Toddler handout

 

Photo by Unsplash Sander Weeteling

FEEDING

  • Offer the toddler nutritious foods and let him decide what and how much to eat.  Toddlers will eat a lot one time, and not much the next. Don’t worry about the amount eaten at one time; it evens out. Your kitchen is not a fast-food restaurant. You don’t need to cook another meal if your toddler refuses it. It only encourages picky-eating.
  • Your child should, ideally, be eating 3 small meals with 3 small nutritious snacks each day. Healthy snacks include fruit, veggies, applesauce, cheese, yogurt, pieces of whole grain bread or crackers. Avoid choking hazards such as grapes, hot dogs, popcorn, and gum.
  • Use whole milk until 2 years of age.
  • Aim for getting rid of bottles and using only cups.
  • Juice is not necessary and promotes cavities and unhealthy weight.

 

HEALTH

  • Limit TV to one hour a day. Watch with your child.
  • Brush your toddler’s teeth with an amount of toothpaste equal to a grain of rice.  The first dental visit can be at 1.

 

SAFETY

 

  • Put sunscreen SPF 15 -30 regularly on your toddler.
  • Children should remain in a rear-facing car seat until at least age 2.
  • Have a consistent bedtime routine. Put your child to bed without a bottle or electronics.
  • Check for new hazards now that your toddler is walking.
  • Keep the toddler away from moving machinery, lawn mowers, overhead garage doors, driveways, and streets.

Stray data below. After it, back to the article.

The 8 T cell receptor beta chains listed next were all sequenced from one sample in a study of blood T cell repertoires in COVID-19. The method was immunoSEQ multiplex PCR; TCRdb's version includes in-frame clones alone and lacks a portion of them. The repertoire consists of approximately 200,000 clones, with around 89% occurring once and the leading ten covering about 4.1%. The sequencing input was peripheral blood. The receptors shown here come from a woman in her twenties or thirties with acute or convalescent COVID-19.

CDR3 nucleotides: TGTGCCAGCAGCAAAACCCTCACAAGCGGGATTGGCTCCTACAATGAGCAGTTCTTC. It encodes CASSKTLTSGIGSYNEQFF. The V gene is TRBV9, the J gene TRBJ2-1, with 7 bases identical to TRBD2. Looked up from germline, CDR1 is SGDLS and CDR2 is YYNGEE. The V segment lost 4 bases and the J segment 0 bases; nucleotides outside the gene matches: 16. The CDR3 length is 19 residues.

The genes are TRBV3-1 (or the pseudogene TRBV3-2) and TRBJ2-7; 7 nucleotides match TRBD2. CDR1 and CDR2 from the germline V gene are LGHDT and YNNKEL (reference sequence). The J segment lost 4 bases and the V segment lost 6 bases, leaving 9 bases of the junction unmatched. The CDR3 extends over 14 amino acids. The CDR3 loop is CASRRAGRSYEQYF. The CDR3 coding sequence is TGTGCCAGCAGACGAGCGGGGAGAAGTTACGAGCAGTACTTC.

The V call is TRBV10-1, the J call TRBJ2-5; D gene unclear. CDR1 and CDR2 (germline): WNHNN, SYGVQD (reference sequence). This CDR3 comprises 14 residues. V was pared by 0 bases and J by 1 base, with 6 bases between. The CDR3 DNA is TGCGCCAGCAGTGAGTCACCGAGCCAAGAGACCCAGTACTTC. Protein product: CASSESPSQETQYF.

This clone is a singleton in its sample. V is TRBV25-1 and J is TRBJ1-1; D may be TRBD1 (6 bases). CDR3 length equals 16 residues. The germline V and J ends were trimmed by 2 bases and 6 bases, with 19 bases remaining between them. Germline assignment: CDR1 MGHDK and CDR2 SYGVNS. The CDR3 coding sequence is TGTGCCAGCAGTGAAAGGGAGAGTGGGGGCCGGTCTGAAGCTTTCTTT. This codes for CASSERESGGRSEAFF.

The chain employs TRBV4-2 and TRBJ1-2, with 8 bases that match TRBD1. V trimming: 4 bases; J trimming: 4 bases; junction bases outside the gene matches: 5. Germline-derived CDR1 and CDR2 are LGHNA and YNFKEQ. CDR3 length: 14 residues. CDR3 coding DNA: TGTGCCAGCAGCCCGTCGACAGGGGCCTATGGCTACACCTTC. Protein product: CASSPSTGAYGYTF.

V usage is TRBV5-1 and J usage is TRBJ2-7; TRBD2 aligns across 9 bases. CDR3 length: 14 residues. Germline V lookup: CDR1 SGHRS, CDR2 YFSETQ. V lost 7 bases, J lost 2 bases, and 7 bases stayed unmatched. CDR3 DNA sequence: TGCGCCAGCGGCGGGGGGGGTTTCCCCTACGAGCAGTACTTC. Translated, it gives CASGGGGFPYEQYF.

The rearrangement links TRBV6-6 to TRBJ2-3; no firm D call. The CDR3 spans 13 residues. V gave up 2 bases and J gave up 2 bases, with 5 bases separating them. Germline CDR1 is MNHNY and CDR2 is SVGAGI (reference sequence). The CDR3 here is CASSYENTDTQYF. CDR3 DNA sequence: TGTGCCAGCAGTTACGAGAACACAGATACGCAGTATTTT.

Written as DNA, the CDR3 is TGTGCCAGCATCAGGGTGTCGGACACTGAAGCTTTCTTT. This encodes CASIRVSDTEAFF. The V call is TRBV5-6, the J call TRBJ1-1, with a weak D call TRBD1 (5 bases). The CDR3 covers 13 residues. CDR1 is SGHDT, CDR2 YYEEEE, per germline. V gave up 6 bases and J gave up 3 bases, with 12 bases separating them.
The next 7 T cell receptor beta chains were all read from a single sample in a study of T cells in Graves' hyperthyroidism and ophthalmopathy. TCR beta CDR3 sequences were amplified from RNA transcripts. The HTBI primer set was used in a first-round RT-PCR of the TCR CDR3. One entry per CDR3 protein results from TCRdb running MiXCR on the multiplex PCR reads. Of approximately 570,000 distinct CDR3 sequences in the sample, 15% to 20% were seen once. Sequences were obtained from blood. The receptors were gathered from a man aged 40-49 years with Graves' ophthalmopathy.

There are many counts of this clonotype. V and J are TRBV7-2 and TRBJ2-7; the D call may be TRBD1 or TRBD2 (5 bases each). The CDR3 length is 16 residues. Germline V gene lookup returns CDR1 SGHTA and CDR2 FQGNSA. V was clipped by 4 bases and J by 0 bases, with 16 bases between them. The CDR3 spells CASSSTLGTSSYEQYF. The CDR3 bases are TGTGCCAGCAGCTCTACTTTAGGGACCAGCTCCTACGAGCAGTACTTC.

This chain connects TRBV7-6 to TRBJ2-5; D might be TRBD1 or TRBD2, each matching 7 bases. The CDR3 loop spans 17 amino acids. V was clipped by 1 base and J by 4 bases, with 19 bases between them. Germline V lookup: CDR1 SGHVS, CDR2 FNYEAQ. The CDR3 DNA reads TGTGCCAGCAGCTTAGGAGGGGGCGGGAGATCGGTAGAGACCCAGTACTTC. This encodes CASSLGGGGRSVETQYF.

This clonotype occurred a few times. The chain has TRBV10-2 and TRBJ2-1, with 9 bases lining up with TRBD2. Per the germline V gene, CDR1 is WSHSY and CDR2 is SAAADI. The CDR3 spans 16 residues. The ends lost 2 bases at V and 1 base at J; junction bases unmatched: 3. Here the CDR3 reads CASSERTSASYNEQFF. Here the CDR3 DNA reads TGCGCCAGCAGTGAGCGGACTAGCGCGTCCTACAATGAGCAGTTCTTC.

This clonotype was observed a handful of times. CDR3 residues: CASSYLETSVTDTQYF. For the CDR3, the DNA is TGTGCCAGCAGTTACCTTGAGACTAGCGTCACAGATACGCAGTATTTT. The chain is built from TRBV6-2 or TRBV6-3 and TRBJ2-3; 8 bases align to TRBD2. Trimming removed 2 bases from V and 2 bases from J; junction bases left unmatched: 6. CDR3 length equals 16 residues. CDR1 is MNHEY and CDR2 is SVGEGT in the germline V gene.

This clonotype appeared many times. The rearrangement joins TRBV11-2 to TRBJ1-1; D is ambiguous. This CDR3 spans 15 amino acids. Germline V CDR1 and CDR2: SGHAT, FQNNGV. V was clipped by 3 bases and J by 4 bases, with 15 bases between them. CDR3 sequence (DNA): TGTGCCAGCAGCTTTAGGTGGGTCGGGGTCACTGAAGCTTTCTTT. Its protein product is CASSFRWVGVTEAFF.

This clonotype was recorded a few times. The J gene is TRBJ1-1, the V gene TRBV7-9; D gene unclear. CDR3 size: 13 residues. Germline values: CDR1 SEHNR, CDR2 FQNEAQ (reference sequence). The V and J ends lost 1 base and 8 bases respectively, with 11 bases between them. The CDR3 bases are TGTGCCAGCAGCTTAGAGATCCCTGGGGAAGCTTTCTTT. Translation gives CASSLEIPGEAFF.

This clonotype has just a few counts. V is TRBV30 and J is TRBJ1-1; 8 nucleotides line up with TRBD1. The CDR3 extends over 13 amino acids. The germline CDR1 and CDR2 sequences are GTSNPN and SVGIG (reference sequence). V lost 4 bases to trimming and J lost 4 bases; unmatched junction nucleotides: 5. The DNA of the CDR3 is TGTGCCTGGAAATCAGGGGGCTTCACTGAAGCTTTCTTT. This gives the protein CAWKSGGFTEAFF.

• Teach your child caution when approaching dogs.
  • Ensure that swimming pools have four-sided fences with self-closing, self-latching doors.
  • Never leave a child alone in the car.
  • Keep cigarettes, lighters, matches, and alcohol out of sight and reach.

 

DISCIPLINE

  • Catch your child being GOOD.  Specific praise like “you did a good job picking up your toys” rather than “you are a good girl” will help them link the praise with the behavior.
  • Be consistent when setting limits.
  • Use ‘time out” or removing the source of conflict for unacceptable behaviors such as “throwing things”, “hitting”, or “yelling” types of temper tantrums.  Ignore attention-seeking temper tantrums.

RESOURCES

  • What to Expect the Toddler Years by Eisenberg, Murkoff, and Hathaway
  • Caring for your Baby and Young Child Birth to age 5 by Steven Shelov
  • 1 -2-3 Magic - Effective Discipline for Children 2 - 12 by Thomas Phelan
  • Domestic Violence Hotline 800-799-SAFE (7233)
  • Food Assistance WIC 1-800-WIC-1007 and SNAP www.mass.gov/snap
  • CDC Vaccine Page www.cdc.gov/vaccines
  • www.healthychildren.org Site by pediatricians about a variety of health topics
  • App: Pediatric Symptom MD – a variety of pediatric advice

 

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